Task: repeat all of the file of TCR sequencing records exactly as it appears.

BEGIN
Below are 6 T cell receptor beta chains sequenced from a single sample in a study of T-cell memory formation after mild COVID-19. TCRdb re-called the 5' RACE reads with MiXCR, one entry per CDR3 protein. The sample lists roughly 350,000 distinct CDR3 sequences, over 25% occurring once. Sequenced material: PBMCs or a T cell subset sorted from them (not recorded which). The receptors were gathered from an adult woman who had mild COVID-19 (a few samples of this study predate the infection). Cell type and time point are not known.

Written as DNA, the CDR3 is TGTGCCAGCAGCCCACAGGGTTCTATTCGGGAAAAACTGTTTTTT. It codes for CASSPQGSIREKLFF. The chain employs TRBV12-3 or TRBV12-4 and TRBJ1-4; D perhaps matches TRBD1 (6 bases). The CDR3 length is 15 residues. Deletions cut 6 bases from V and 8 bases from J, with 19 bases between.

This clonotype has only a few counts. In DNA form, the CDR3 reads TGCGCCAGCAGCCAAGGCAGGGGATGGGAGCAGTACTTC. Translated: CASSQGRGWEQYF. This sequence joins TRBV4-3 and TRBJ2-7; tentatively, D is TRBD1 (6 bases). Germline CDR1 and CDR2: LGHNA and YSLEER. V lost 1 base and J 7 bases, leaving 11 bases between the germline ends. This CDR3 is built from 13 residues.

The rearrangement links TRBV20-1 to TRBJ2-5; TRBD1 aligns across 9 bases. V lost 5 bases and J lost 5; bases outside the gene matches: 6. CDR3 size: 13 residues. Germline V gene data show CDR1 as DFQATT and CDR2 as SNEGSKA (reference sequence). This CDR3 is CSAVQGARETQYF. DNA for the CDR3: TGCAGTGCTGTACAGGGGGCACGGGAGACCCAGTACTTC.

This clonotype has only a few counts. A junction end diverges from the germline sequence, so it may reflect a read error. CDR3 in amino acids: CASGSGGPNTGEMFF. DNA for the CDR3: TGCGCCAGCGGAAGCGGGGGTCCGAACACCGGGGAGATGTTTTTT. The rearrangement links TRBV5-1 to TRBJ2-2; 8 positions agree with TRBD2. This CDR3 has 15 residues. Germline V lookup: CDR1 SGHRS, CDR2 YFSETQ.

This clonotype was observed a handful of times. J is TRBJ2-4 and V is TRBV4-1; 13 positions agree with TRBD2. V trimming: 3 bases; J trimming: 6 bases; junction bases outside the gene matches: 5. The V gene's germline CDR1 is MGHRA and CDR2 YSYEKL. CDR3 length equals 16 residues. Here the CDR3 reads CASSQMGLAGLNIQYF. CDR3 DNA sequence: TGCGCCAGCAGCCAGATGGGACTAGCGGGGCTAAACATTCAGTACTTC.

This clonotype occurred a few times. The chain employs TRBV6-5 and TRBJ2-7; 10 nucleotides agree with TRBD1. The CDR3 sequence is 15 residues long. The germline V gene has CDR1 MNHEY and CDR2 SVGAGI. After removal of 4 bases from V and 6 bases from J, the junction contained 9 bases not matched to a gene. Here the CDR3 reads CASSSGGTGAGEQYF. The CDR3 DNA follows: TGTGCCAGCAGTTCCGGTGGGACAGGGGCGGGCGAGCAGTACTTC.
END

Below are 6 T cell receptor beta chains sequenced from a single sample in a study of T-cell memory formation after mild COVID-19. TCRdb re-called the 5' RACE reads with MiXCR, one entry per CDR3 protein. The sample lists roughly 350,000 distinct CDR3 sequences, over 25% occurring once. Sequenced material: PBMCs or a T cell subset sorted from them (not recorded which). The receptors were gathered from an adult woman who had mild COVID-19 (a few samples of this study predate the infection). Cell type and time point are not known.

Written as DNA, the CDR3 is TGTGCCAGCAGCCCACAGGGTTCTATTCGGGAAAAACTGTTTTTT. It codes for CASSPQGSIREKLFF. The chain employs TRBV12-3 or TRBV12-4 and TRBJ1-4; D perhaps matches TRBD1 (6 bases). The CDR3 length is 15 residues. Deletions cut 6 bases from V and 8 bases from J, with 19 bases between.

This clonotype has only a few counts. In DNA form, the CDR3 reads TGCGCCAGCAGCCAAGGCAGGGGATGGGAGCAGTACTTC. Translated: CASSQGRGWEQYF. This sequence joins TRBV4-3 and TRBJ2-7; tentatively, D is TRBD1 (6 bases). Germline CDR1 and CDR2: LGHNA and YSLEER. V lost 1 base and J 7 bases, leaving 11 bases between the germline ends. This CDR3 is built from 13 residues.

The rearrangement links TRBV20-1 to TRBJ2-5; TRBD1 aligns across 9 bases. V lost 5 bases and J lost 5; bases outside the gene matches: 6. CDR3 size: 13 residues. Germline V gene data show CDR1 as DFQATT and CDR2 as SNEGSKA (reference sequence). This CDR3 is CSAVQGARETQYF. DNA for the CDR3: TGCAGTGCTGTACAGGGGGCACGGGAGACCCAGTACTTC.

This clonotype has only a few counts. A junction end diverges from the germline sequence, so it may reflect a read error. CDR3 in amino acids: CASGSGGPNTGEMFF. DNA for the CDR3: TGCGCCAGCGGAAGCGGGGGTCCGAACACCGGGGAGATGTTTTTT. The rearrangement links TRBV5-1 to TRBJ2-2; 8 positions agree with TRBD2. This CDR3 has 15 residues. Germline V lookup: CDR1 SGHRS, CDR2 YFSETQ.

This clonotype was observed a handful of times. J is TRBJ2-4 and V is TRBV4-1; 13 positions agree with TRBD2. V trimming: 3 bases; J trimming: 6 bases; junction bases outside the gene matches: 5. The V gene's germline CDR1 is MGHRA and CDR2 YSYEKL. CDR3 length equals 16 residues. Here the CDR3 reads CASSQMGLAGLNIQYF. CDR3 DNA sequence: TGCGCCAGCAGCCAGATGGGACTAGCGGGGCTAAACATTCAGTACTTC.

This clonotype occurred a few times. The chain employs TRBV6-5 and TRBJ2-7; 10 nucleotides agree with TRBD1. The CDR3 sequence is 15 residues long. The germline V gene has CDR1 MNHEY and CDR2 SVGAGI. After removal of 4 bases from V and 6 bases from J, the junction contained 9 bases not matched to a gene. Here the CDR3 reads CASSSGGTGAGEQYF. The CDR3 DNA follows: TGTGCCAGCAGTTCCGGTGGGACAGGGGCGGGCGAGCAGTACTTC.